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Employers must justify instructing employees not to discuss ongoing investigations

August 17, 2012

Article courtesy of SBAM Approved Partner Clark Hill PLC
By: Thomas P. Brady
In Banner Health System, 358 NLRB No. 93 (NLRB, 2012), the National Labor Relations Board (Board) continued its expansive reading of Section 7 rights by finding that the employer violated an employee’s Section 7 rights by maintaining a policy instructing employees not to discuss ongoing investigations.
Section 7 of the National Labor Relations Act protects an employee’s “right to self-organization, to form, join or assist labor organizations, to bargain collectively through representatives of their own choosing, and to engage in other concerted activities for the purpose of collective bargaining or other mutual aid or protection.”  In the past year, the Board’s General Counsel has opined that employers violate Section 7 by having overbroad policies restricting employees’ use of social media and when disciplining employees for posting on social media sites.  In addition, a Board administrative law judge recently ruled that an at will employment policy contained in the employee handbook violated Section 7 because it led employees to believe that the at will nature of their employment could never change.
In Banner, the employee worked as a sterile technician in Banner’s surgical department.  He was not represented by a union.  The employee was instructed to use hot water from a coffee maker to sterilize surgical tools when the steam machine used for the procedure broke.  He expressed concerns to his supervisor and other employees about the instructions and refused to follow his supervisor’s instructions.  As part of the investigation into his refusal to follow instructions, he met with a human resource representative.  During the meeting the human resource representative asked the employee not to discuss the matter with his coworkers while the investigation was ongoing.  These instructions were regularly given during investigations and were contained on an interview work sheet.  The investigation resulted in the employee receiving a coaching document.  He filed a complaint with the Board.  The Administrative Law Judge found that the policy instructing employees not to discuss investigations with other employees did not violate the Act.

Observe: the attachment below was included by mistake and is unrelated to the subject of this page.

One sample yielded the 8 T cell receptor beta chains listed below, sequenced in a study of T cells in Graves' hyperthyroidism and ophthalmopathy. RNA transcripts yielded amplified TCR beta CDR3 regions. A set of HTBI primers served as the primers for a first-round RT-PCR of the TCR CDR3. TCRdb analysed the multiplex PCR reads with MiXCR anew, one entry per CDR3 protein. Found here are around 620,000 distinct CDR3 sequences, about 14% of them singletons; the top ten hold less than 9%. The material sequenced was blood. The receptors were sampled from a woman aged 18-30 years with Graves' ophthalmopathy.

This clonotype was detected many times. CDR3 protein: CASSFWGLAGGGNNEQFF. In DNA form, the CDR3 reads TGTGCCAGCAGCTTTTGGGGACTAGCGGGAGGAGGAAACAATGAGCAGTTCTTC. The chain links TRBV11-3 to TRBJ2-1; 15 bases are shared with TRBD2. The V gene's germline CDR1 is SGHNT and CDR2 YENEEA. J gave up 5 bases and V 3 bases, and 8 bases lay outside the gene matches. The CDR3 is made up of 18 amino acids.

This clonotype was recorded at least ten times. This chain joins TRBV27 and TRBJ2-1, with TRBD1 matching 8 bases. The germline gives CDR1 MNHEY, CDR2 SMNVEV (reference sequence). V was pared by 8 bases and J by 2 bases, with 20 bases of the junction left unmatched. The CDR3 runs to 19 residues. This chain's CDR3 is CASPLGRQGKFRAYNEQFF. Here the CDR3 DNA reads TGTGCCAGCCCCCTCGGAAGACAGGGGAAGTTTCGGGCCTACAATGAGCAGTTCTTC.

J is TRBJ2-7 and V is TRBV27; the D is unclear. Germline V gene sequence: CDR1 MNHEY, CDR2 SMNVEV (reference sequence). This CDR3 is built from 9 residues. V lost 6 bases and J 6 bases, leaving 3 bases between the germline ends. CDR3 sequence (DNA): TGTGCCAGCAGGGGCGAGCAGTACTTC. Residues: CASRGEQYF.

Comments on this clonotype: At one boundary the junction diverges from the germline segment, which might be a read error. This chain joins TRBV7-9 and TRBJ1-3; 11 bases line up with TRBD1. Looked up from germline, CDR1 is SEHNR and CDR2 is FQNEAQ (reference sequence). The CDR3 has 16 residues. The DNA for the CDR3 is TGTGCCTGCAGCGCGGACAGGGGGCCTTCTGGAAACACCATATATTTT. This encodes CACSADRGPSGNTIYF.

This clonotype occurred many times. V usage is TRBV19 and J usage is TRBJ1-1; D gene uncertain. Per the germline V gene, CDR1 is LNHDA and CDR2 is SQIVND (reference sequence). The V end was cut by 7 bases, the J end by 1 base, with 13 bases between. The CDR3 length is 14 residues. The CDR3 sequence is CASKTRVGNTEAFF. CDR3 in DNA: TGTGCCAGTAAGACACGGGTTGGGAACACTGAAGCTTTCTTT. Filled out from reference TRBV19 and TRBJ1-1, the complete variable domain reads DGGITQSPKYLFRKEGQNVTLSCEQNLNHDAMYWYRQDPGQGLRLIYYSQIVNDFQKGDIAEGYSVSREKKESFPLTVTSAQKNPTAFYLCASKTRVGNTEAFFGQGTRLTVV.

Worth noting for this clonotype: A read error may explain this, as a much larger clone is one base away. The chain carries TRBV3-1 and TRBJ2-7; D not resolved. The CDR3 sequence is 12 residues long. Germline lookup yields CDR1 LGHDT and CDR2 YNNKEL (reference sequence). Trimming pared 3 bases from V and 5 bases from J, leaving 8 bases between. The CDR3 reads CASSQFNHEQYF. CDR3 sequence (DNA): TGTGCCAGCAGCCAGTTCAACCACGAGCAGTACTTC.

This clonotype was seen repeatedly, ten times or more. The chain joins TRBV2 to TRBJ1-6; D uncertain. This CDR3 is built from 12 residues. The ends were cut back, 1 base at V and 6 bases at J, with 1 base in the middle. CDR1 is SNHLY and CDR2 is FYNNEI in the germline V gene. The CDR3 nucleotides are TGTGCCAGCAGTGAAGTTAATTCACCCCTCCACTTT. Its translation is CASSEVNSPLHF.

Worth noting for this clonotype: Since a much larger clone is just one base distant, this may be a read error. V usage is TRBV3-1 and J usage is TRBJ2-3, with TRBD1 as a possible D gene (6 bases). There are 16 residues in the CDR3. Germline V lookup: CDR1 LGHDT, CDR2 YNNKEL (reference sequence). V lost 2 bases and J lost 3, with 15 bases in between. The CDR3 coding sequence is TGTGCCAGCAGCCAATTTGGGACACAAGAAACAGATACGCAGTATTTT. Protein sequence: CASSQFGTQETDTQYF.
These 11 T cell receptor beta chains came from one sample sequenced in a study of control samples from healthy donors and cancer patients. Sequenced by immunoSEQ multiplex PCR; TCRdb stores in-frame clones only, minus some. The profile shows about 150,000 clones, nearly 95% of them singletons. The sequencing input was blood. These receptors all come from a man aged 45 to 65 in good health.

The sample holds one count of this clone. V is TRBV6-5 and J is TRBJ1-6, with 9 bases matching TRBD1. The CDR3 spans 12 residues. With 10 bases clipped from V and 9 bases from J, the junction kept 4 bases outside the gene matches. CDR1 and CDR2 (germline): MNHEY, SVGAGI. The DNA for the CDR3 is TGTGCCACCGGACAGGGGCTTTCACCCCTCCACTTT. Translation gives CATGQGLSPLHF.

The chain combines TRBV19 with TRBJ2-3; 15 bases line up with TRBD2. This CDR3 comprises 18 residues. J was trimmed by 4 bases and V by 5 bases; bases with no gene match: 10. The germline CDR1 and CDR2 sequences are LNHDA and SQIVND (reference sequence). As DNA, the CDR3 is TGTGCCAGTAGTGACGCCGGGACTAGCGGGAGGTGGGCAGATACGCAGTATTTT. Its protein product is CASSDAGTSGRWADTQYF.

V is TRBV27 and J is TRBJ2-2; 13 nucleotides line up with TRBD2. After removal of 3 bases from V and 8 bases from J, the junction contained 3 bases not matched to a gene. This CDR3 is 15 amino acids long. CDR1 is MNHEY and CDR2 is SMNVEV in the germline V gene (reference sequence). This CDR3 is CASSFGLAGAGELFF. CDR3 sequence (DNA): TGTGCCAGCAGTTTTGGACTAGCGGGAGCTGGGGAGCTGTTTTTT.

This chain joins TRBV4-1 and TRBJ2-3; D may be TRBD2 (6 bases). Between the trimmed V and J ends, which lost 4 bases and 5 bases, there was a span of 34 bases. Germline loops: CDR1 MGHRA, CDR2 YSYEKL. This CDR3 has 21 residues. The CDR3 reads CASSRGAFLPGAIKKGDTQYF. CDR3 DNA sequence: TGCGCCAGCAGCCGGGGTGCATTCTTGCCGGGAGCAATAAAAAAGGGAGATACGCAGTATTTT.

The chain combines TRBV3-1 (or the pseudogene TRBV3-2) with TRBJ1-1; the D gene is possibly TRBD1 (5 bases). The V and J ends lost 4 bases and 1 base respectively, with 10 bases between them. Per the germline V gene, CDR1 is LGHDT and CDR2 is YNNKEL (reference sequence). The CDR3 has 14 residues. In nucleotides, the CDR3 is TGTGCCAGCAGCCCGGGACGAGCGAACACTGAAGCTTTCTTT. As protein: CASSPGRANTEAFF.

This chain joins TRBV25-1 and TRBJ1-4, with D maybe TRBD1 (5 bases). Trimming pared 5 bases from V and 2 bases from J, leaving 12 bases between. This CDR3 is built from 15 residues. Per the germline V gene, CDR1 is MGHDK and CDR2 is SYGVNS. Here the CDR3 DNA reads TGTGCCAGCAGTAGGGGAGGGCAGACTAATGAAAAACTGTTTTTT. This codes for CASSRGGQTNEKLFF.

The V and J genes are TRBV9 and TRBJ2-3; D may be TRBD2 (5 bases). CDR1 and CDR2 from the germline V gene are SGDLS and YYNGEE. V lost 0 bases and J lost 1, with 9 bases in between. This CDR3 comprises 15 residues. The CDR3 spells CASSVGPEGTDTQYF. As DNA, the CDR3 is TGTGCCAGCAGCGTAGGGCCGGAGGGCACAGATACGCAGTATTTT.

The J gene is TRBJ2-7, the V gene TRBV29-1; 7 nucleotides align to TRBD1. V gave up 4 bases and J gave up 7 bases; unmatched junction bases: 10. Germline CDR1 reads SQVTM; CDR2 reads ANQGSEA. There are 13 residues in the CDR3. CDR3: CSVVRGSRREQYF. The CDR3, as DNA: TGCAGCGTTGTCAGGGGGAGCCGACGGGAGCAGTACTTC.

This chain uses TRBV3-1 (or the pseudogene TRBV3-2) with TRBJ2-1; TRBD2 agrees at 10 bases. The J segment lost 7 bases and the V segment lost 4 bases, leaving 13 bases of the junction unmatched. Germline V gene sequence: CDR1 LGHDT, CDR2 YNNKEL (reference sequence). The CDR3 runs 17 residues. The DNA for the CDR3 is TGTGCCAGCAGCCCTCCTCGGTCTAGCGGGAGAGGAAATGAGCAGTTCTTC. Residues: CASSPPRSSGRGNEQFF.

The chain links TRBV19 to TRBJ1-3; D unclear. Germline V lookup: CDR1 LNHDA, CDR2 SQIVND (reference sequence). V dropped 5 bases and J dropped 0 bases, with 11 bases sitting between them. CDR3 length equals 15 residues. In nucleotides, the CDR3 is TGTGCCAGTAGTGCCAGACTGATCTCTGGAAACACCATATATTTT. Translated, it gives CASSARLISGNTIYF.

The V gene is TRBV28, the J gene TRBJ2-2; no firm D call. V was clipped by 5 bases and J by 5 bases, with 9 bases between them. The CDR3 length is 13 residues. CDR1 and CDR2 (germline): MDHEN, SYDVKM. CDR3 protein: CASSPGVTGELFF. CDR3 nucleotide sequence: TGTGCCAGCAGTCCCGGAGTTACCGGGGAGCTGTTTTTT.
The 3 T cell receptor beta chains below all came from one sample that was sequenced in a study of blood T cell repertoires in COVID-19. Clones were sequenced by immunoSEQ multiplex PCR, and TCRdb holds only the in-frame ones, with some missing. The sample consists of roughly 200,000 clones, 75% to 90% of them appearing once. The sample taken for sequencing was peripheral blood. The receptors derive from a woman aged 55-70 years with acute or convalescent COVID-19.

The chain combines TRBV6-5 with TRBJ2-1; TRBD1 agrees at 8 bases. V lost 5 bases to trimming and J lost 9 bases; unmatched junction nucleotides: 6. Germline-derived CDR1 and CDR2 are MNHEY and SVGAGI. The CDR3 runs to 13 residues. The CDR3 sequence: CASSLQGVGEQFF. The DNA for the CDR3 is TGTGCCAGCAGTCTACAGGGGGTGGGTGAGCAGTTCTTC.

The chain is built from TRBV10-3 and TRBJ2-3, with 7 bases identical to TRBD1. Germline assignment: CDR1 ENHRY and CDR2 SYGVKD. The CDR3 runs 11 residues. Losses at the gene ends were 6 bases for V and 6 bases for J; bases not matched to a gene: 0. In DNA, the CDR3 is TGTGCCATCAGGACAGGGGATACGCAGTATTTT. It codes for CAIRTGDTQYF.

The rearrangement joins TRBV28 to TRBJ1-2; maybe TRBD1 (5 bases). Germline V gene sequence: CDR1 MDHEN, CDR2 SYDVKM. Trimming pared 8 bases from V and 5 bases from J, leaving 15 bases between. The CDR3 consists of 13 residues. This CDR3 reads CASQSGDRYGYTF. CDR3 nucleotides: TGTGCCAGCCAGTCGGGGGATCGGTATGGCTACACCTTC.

On appeal, the Board found that the policy did violate the employee’s Section 7 rights.  The Board indicated that an employer must have a legitimate business justification to prohibit employees from discussing ongoing investigations.  The Board held that before prohibiting employees from discussing investigations, the employer must first determine if:

  • “any given investigation witnesses need protection;
  • evidence was in danger of being destroyed;
  • testimony was in danger of being fabricated; or
  • there was a need to prevent a cover up.”

The Board found that the employer’s blanket approach failed to meet any of these requirements.  As a result, the Board ordered the employer to post a notice in all its facilities advising the workforce of its violation, and their legal rights under the National Labor Relations Act.
Banner illustrates the pitfalls of a blanket policy instructing employees not to discuss ongoing investigations.  The case stands for the proposition that before instructing employees not to discuss an ongoing investigation, the employer should determine if one of the four justifications outlined in Banner applies.  According to the decision, if one or more do apply, the employer may instruct the employee not to discuss the investigation.  However, if one of the four justifications do not apply, and the employer cannot articulate another justification, employees should not be instructed to refrain from discussing the investigation.  The holding applies to both union and non-union facilities.

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